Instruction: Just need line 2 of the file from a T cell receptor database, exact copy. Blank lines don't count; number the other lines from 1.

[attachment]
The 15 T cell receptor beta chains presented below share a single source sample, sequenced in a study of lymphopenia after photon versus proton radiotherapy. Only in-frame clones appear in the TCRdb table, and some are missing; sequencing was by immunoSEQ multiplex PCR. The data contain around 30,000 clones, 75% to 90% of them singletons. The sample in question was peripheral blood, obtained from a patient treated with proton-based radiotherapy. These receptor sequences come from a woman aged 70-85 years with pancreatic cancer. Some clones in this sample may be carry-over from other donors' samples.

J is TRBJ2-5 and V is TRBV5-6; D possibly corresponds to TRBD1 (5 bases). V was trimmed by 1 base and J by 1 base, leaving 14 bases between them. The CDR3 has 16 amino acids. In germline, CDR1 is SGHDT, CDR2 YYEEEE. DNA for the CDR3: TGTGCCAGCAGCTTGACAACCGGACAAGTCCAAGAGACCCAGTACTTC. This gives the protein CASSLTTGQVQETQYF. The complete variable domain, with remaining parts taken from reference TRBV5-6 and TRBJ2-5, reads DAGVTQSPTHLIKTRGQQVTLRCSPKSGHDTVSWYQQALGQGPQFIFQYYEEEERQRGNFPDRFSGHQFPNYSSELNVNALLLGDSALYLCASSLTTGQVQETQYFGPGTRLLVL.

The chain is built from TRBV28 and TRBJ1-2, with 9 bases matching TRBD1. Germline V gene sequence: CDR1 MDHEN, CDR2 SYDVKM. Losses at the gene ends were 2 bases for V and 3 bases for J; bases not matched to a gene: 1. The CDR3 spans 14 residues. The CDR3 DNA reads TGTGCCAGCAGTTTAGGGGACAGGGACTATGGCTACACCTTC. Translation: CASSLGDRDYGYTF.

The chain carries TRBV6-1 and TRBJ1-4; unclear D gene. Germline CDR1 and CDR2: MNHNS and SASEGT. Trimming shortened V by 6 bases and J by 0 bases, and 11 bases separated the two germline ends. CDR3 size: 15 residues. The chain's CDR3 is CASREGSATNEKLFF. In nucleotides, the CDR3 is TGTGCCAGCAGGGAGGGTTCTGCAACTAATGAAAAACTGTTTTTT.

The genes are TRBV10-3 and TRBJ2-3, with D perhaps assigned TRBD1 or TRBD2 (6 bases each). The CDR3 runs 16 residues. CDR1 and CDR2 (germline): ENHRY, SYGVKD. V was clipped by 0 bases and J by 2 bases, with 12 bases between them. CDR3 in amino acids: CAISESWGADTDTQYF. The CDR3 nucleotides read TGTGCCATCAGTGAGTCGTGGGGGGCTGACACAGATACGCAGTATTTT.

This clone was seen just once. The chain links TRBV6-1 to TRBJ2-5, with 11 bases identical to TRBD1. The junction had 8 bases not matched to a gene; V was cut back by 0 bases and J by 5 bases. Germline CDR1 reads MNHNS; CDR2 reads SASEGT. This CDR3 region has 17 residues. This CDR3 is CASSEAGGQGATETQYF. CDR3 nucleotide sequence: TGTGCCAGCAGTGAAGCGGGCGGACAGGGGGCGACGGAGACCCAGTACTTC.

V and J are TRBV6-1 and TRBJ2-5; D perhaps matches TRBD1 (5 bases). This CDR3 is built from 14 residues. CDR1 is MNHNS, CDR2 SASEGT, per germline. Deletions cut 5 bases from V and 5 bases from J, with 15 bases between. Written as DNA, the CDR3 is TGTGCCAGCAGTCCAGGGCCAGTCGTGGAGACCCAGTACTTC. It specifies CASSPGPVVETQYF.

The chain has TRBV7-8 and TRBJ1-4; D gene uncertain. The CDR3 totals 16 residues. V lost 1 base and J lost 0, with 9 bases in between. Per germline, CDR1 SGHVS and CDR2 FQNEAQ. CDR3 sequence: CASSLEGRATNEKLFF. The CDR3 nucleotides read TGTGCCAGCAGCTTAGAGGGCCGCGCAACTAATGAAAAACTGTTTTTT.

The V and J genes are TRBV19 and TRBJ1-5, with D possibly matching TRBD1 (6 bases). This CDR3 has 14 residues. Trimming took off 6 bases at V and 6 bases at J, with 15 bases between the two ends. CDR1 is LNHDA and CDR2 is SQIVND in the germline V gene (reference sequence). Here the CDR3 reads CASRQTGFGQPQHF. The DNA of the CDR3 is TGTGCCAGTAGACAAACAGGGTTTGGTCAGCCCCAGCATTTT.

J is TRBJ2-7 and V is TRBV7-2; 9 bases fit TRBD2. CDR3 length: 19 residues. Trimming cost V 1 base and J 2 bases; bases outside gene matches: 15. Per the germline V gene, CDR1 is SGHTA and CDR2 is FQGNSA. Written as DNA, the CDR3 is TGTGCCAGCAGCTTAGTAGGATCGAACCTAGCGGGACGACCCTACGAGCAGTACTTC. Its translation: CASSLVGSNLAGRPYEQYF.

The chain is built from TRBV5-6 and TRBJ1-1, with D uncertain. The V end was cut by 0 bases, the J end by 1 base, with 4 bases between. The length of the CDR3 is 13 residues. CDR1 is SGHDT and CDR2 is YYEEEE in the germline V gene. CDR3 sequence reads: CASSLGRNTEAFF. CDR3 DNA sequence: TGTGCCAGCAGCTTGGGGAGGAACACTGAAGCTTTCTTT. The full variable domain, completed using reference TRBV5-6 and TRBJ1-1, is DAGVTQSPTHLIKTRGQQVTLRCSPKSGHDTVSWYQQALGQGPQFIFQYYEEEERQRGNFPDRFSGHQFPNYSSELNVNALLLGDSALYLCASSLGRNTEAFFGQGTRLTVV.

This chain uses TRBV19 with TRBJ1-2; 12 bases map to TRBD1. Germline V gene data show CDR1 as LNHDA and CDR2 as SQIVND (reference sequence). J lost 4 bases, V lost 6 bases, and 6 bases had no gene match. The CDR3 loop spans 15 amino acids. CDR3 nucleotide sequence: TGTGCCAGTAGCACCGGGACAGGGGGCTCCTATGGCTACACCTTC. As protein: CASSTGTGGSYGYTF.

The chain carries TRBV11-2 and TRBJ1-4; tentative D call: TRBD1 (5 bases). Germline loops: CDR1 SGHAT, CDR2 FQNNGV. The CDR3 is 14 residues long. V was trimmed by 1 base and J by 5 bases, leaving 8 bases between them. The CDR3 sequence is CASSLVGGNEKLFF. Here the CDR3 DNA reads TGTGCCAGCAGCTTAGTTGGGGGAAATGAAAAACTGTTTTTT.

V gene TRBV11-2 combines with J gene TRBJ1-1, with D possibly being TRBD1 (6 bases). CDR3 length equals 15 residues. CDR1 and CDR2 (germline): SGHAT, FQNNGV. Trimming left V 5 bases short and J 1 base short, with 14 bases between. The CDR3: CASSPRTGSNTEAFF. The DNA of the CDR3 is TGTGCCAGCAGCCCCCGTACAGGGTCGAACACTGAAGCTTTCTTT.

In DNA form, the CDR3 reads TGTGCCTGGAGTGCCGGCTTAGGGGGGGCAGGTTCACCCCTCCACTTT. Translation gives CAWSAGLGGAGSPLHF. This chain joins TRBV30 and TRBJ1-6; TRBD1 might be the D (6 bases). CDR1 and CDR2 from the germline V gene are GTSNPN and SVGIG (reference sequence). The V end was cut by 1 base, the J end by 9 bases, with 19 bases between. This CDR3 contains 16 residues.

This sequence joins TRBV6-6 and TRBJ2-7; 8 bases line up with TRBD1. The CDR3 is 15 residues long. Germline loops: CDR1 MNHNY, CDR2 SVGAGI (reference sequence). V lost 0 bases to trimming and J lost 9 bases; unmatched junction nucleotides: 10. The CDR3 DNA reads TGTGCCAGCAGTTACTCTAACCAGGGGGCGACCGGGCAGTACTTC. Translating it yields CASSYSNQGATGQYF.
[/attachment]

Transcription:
J is TRBJ2-5 and V is TRBV5-6; D possibly corresponds to TRBD1 (5 bases). V was trimmed by 1 base and J by 1 base, leaving 14 bases between them. The CDR3 has 16 amino acids. In germline, CDR1 is SGHDT, CDR2 YYEEEE. DNA for the CDR3: TGTGCCAGCAGCTTGACAACCGGACAAGTCCAAGAGACCCAGTACTTC. This gives the protein CASSLTTGQVQETQYF. The complete variable domain, with remaining parts taken from reference TRBV5-6 and TRBJ2-5, reads DAGVTQSPTHLIKTRGQQVTLRCSPKSGHDTVSWYQQALGQGPQFIFQYYEEEERQRGNFPDRFSGHQFPNYSSELNVNALLLGDSALYLCASSLTTGQVQETQYFGPGTRLLVL.